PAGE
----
Updated: Mar 31, 2022
This colorful Zairian banknote represents the 1st denomination of the Zaire (Series 1988-92). The Zaire was the currency of the nation of the same name. Now known as the Democratic Republic of Congo (DRC). Zaire was ruled from 1971-1997, by it's eccentric leader Mobutu Sese Seko (1930-1997). Who was overthrown in the First Congo War (1996-1997).
The Zaire Series 1988-92 represented the beginning of hyperinflation in Zaire. Which ended the relatively period, during the circulation of the Series 1982-85. The situation devolved to the point, previous notes were reprinted with additional zeros and re-color coded. Making them somewhat similar to later Yugoslavian banknotes.
In 1993, the Zaire was replaced by the New Zaire. The exchange rate was an impressive 1 New Zaire to 3,000,000 "Old" Zaires.
The observe depicts Marshall Mobutu (1930-1997), to his left is a leaping Leopard. This is both a reference to the nation symbol and Mobutu's nickname, the "Leopard of Zaire". Due to his fierceness as a leader and his iconic Leopard skin hat. Which often wore with an abacost, during state visits and formal events. He promoted the style during his 1960s-70s authenticité (authentic) program.
The French language header reads, (trans.) "Bank of Zaire". While the subtext list the note's "Five Hundred Zaire" value. At the center is a large stylized number "50" and the note's 30 June 1989 print date. The note's value is repeated on upper-right corner, as "50". Opposite is one of the note's dual-serial numbers (C 3990947 J), the second is on the lower-right.
At the note's left is the watermark area. The upper section features a decorative design, with the beforementioned serial number overprinted on it. At the center is the signature of the Bank Governor (Le Gouverneur). While the lower features a registration element, partially based on the Bank of Zaire logo. Backlighting the note with bright light completes the light puzzle effect.
The upper-left design features micro text, repeating "Banque Du Zaire", in sequence.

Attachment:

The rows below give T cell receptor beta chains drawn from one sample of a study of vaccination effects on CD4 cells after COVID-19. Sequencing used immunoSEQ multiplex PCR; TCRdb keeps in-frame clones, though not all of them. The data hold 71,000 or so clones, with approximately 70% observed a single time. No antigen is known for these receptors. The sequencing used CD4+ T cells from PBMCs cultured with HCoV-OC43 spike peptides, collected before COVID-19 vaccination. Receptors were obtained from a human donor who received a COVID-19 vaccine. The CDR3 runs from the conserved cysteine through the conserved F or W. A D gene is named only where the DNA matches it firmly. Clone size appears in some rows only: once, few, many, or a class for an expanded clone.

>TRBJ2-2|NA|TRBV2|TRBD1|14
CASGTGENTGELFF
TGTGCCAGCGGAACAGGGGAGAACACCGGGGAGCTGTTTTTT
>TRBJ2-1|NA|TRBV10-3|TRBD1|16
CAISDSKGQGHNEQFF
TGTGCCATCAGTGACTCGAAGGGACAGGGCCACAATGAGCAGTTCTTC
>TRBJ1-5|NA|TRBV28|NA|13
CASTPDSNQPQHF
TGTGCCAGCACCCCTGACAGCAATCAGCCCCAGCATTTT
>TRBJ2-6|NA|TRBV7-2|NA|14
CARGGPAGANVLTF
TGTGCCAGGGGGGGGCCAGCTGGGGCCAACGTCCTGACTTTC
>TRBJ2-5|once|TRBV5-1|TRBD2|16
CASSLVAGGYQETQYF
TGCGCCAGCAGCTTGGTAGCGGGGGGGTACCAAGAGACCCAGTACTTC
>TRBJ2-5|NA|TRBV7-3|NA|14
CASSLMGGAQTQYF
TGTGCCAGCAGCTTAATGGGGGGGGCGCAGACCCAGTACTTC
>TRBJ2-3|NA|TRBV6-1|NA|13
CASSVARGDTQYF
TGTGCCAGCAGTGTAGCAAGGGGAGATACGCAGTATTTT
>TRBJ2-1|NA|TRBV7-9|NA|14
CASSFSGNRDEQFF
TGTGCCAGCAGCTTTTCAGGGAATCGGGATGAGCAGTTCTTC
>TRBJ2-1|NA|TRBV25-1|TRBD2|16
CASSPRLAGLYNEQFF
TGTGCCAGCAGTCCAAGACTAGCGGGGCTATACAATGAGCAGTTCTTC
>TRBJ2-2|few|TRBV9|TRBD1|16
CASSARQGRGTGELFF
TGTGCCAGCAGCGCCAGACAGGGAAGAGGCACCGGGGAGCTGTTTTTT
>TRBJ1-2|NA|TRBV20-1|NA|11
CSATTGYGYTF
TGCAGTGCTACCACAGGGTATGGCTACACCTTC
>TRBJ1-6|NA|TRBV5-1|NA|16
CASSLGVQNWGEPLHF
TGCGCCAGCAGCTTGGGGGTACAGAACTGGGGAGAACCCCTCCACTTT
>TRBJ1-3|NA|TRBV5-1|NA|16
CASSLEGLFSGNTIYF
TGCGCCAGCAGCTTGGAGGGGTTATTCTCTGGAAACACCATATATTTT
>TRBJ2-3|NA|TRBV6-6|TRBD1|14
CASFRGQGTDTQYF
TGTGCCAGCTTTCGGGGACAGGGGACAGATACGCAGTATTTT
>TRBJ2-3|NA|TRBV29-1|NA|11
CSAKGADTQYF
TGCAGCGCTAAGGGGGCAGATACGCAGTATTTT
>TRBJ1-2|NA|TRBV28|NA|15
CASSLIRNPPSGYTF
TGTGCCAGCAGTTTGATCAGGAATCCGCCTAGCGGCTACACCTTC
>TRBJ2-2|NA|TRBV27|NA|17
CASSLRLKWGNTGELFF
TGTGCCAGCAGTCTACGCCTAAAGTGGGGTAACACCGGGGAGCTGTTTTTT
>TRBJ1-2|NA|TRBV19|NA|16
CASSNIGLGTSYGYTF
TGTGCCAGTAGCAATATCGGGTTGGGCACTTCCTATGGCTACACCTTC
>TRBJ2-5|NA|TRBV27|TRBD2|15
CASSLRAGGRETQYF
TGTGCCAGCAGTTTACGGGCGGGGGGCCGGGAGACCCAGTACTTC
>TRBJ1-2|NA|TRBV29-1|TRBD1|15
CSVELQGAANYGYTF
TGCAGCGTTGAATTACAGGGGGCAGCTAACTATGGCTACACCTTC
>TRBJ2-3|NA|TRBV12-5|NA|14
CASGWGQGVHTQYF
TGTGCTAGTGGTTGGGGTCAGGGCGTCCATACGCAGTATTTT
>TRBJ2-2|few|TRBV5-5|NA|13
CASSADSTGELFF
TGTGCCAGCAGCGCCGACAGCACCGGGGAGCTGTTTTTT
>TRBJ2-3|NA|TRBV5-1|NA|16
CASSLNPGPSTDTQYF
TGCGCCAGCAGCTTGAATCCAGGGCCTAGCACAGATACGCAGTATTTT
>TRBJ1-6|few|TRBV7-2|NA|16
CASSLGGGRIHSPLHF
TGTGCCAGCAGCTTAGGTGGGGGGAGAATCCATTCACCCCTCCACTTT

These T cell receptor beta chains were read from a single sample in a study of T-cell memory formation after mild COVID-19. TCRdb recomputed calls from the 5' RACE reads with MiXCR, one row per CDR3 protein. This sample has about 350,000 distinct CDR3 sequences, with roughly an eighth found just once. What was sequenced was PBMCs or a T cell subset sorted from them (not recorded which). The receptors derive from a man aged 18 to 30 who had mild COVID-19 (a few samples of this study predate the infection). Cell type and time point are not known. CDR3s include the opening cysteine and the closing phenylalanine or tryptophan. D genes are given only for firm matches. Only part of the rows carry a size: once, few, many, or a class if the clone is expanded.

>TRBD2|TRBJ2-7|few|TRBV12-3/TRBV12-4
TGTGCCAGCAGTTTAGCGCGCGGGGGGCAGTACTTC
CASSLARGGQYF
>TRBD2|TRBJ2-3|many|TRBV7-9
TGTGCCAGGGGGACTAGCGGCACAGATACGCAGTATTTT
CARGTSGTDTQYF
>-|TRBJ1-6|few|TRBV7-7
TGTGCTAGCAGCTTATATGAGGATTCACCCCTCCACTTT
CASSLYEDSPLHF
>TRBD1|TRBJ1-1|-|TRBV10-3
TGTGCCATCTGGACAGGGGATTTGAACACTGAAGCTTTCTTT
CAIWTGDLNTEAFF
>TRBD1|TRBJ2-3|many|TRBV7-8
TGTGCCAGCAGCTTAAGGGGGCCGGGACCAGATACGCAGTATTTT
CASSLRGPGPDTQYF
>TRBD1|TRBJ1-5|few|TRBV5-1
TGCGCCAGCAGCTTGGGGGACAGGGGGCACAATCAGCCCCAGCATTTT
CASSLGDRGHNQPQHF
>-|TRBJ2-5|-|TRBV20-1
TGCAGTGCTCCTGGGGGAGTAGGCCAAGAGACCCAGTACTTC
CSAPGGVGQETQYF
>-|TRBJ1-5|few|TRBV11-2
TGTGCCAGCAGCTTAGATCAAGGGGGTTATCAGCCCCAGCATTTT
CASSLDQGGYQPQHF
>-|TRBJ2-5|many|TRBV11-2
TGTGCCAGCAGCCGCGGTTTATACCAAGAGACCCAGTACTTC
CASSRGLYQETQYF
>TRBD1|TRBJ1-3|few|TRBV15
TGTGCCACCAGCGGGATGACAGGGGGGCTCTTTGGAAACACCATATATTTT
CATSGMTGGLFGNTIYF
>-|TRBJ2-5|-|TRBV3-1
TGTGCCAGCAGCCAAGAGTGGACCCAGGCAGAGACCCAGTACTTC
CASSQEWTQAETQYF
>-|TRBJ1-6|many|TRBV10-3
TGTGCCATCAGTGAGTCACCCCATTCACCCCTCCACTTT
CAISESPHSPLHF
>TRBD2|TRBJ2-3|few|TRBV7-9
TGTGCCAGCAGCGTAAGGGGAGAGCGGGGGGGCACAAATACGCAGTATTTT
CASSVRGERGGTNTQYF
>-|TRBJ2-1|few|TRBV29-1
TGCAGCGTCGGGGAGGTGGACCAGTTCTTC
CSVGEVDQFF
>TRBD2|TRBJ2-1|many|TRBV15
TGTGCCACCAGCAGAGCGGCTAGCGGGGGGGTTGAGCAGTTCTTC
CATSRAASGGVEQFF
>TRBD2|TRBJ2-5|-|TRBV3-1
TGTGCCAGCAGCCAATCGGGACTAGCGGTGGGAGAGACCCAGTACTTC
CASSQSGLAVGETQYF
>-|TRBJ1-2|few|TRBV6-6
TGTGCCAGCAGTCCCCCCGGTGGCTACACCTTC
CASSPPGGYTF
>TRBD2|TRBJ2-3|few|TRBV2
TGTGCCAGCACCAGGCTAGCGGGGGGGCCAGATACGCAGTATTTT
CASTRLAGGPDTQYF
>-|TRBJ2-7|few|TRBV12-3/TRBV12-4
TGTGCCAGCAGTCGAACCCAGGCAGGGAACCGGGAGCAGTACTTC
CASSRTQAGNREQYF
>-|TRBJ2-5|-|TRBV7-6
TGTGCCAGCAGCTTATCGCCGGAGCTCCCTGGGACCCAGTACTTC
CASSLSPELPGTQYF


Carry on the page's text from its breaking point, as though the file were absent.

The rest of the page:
The reverse features an illustration of a group of Wagenya fisherman, with their distinctive fishing baskets. The fisherman attach the massive baskets on to wooden tripods, anchored to natural holes in the river bed. This practice began as the fierce rapids of the Congo River, prevents traditional fishing. To the lower-right is an illustration of a Congo Carp.
Below the bridge reads, (trans.) "Bank of Zaire". To its right is an elaborate design, with a small gap for the beforementioned carp. Its upper section features features a number "50", at it's upper and lower center. The lower number is stylized similar to the observe. Above the the fisherman is a large number "50", in a similar style.
To the right is the note's watermark area. At its top is a counterfeit warning, it reads, (trans.) "(c)ounterfeiting is punished with penal servitude". At the unprinted center is a Marshall Mobutu watermark, it can be viewed by backlighting. While lower section features a Bank of Zaire logo. Which also serves as the positive, for the observe side registration element.
The footer lists the note's printer as "Hôtel des Monnaies - Zaïre".
This note's dimensions are 130 x 60 mm or 5.12 x 2.36 in, smaller than a US Dollar.
The preferable method to preserve this note are side opening sleeves, cut to size.
The Zaire ISO code was ZRZ, it used both Ƶ. and Z as symbols.
The Zaire was subdivided into 100 Makuta, coins were issued in Makutas and Zaires.
Likuta is the Kongo word for a single Makuta, 100 Makuta equals 1 Zaire.
The abacost was a distinct Zaire alternative to the Western style business suit.
Zaire was a former Belgian colony, who's schools promoted the French language.